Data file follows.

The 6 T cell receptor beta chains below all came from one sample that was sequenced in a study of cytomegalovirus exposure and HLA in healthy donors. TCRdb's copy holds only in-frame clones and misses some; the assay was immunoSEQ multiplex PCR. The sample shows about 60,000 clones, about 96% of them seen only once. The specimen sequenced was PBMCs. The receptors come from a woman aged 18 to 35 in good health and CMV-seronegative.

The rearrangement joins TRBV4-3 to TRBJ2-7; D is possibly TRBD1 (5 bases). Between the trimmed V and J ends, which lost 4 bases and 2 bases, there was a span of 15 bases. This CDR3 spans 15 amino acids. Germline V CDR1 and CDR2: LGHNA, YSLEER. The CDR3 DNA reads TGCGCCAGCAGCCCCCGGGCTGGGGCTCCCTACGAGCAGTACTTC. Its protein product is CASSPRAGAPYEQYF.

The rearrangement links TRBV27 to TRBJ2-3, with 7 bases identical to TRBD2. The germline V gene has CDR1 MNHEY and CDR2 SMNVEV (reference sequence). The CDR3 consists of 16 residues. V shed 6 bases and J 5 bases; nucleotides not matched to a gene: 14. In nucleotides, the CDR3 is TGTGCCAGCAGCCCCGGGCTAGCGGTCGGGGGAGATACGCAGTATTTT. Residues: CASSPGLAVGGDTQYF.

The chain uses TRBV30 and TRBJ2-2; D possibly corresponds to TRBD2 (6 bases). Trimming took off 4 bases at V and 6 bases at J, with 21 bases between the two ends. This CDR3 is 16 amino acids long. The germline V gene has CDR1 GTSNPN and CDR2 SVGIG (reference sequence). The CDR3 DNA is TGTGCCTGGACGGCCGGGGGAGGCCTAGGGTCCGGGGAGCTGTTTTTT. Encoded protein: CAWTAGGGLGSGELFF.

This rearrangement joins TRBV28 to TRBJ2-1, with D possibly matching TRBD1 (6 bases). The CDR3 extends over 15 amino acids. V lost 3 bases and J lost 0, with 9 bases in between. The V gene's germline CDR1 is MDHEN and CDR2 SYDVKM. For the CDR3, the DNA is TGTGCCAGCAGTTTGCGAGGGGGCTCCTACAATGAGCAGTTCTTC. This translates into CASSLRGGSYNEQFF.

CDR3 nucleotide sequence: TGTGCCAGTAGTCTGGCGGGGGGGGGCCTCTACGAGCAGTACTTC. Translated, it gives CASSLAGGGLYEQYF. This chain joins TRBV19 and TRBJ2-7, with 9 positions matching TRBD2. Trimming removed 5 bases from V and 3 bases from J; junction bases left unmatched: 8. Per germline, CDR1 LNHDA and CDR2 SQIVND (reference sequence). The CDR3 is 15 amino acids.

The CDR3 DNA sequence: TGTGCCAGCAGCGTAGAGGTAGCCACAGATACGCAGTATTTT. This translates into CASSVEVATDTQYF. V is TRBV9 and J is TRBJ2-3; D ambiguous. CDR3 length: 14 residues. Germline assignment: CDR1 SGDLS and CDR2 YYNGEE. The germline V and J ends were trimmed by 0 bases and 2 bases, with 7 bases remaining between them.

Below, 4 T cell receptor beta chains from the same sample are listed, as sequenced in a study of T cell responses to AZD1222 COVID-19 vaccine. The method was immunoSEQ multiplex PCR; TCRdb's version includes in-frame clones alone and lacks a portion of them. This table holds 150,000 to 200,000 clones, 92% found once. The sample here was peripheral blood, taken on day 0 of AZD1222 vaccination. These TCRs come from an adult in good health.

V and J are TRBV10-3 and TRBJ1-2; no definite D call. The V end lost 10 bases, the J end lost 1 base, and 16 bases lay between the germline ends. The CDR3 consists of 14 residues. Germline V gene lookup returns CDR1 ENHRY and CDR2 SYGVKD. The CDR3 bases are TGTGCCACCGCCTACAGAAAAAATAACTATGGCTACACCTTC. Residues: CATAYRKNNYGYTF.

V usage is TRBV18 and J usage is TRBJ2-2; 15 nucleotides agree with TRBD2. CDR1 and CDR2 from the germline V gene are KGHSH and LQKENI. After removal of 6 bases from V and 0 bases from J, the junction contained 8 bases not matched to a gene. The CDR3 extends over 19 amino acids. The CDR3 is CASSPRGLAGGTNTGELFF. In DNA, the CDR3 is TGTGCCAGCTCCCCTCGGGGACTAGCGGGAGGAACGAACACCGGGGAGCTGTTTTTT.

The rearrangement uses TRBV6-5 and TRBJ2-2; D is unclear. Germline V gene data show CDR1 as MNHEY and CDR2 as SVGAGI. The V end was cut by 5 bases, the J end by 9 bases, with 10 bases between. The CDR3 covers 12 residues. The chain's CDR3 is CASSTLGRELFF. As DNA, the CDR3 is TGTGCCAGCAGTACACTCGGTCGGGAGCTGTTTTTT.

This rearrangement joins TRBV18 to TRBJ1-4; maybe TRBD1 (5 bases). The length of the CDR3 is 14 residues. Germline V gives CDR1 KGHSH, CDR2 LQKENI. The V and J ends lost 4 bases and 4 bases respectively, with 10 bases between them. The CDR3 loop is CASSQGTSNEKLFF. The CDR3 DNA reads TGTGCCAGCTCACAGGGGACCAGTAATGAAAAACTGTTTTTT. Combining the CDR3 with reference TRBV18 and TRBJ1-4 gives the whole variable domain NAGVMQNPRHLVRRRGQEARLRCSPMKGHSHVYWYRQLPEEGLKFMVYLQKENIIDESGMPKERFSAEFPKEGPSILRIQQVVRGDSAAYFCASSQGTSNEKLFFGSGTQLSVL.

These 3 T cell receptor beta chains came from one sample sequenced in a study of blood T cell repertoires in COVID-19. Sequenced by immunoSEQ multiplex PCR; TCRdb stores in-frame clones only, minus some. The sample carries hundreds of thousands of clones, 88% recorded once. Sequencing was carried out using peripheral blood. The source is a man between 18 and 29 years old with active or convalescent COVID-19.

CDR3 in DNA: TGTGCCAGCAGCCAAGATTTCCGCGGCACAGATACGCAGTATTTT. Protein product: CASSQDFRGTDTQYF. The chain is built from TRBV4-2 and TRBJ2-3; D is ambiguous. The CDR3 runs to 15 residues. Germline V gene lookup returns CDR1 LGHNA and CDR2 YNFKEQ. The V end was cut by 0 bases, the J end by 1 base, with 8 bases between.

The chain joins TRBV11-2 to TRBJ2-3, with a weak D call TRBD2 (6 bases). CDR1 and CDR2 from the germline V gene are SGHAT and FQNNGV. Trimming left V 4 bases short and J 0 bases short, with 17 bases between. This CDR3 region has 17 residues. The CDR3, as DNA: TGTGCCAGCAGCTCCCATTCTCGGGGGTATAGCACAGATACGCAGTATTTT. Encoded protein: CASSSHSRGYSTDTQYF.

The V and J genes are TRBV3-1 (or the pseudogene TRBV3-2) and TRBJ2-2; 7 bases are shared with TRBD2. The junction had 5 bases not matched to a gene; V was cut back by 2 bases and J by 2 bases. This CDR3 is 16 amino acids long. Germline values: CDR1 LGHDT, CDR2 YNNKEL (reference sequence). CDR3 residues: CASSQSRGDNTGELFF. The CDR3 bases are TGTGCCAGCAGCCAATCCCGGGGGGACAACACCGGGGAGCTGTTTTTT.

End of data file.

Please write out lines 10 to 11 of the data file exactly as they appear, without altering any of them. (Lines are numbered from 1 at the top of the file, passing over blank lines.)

V usage is TRBV18 and J usage is TRBJ2-2; 15 nucleotides agree with TRBD2. CDR1 and CDR2 from the germline V gene are KGHSH and LQKENI. After removal of 6 bases from V and 0 bases from J, the junction contained 8 bases not matched to a gene. The CDR3 extends over 19 amino acids. The CDR3 is CASSPRGLAGGTNTGELFF. In DNA, the CDR3 is TGTGCCAGCTCCCCTCGGGGACTAGCGGGAGGAACGAACACCGGGGAGCTGTTTTTT.

The rearrangement uses TRBV6-5 and TRBJ2-2; D is unclear. Germline V gene data show CDR1 as MNHEY and CDR2 as SVGAGI. The V end was cut by 5 bases, the J end by 9 bases, with 10 bases between. The CDR3 covers 12 residues. The chain's CDR3 is CASSTLGRELFF. As DNA, the CDR3 is TGTGCCAGCAGTACACTCGGTCGGGAGCTGTTTTTT.